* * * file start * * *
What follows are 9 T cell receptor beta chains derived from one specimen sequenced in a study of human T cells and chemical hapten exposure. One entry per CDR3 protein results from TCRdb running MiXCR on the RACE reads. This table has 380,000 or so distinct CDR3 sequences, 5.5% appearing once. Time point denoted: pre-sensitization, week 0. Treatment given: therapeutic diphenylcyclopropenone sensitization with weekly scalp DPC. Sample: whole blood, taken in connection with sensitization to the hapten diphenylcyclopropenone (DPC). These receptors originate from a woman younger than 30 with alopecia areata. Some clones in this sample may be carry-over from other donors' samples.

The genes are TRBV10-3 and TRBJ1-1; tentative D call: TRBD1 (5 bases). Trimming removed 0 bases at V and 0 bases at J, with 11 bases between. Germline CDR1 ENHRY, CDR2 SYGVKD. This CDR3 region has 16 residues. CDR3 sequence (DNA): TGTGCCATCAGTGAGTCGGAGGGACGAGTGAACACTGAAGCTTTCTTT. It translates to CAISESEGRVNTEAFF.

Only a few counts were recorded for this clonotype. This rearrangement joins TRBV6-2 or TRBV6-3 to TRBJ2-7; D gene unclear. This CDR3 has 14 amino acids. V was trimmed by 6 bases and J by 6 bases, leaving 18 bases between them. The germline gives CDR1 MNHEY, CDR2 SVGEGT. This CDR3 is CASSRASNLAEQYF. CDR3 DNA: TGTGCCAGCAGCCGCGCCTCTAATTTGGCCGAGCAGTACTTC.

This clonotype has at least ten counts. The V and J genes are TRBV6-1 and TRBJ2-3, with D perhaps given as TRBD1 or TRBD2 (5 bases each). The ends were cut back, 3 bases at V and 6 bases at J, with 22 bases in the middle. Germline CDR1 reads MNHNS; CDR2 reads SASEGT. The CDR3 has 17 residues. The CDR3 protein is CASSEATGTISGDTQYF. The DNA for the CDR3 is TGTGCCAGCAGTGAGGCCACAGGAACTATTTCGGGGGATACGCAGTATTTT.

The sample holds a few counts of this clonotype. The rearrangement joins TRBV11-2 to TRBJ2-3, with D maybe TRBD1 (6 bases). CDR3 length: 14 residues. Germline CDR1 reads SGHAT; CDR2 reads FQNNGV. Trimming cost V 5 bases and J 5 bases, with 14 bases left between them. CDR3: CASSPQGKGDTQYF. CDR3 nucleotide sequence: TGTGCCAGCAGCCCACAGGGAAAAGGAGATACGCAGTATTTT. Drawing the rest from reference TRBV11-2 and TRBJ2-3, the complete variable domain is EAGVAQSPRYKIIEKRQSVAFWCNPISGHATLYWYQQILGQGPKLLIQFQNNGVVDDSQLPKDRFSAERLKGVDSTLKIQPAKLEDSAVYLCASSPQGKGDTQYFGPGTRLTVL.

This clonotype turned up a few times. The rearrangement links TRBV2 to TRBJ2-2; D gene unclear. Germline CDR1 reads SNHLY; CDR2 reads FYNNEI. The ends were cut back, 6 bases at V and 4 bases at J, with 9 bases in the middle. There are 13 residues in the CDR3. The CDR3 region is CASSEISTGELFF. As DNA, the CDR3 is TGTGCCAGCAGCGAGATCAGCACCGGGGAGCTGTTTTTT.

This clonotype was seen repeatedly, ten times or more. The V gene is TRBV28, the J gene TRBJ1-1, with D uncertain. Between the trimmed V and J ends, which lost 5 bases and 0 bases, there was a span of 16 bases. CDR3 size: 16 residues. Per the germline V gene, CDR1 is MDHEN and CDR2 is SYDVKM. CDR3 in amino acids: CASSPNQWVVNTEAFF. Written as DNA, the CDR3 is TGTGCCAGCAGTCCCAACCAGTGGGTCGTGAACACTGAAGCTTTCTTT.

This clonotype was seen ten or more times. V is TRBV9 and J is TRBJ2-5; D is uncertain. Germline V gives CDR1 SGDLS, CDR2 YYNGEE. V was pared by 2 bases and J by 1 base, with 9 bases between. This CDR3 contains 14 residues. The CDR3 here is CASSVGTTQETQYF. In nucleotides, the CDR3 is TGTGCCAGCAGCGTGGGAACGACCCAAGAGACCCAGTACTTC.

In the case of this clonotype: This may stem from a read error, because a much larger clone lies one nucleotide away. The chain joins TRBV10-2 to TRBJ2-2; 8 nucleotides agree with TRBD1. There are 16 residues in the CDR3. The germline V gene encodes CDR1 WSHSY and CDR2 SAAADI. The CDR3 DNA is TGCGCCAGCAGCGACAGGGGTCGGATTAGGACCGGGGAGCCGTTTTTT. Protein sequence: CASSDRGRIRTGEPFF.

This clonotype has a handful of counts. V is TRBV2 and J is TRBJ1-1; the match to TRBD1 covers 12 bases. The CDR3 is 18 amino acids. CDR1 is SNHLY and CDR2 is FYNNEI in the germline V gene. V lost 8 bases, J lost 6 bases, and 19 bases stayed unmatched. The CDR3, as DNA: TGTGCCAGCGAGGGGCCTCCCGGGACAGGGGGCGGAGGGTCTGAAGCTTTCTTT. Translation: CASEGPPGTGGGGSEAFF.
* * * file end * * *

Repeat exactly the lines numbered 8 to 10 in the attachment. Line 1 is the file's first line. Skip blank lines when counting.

This clonotype was seen ten or more times. V is TRBV9 and J is TRBJ2-5; D is uncertain. Germline V gives CDR1 SGDLS, CDR2 YYNGEE. V was pared by 2 bases and J by 1 base, with 9 bases between. This CDR3 contains 14 residues. The CDR3 here is CASSVGTTQETQYF. In nucleotides, the CDR3 is TGTGCCAGCAGCGTGGGAACGACCCAAGAGACCCAGTACTTC.

In the case of this clonotype: This may stem from a read error, because a much larger clone lies one nucleotide away. The chain joins TRBV10-2 to TRBJ2-2; 8 nucleotides agree with TRBD1. There are 16 residues in the CDR3. The germline V gene encodes CDR1 WSHSY and CDR2 SAAADI. The CDR3 DNA is TGCGCCAGCAGCGACAGGGGTCGGATTAGGACCGGGGAGCCGTTTTTT. Protein sequence: CASSDRGRIRTGEPFF.

This clonotype has a handful of counts. V is TRBV2 and J is TRBJ1-1; the match to TRBD1 covers 12 bases. The CDR3 is 18 amino acids. CDR1 is SNHLY and CDR2 is FYNNEI in the germline V gene. V lost 8 bases, J lost 6 bases, and 19 bases stayed unmatched. The CDR3, as DNA: TGTGCCAGCGAGGGGCCTCCCGGGACAGGGGGCGGAGGGTCTGAAGCTTTCTTT. Translation: CASEGPPGTGGGGSEAFF.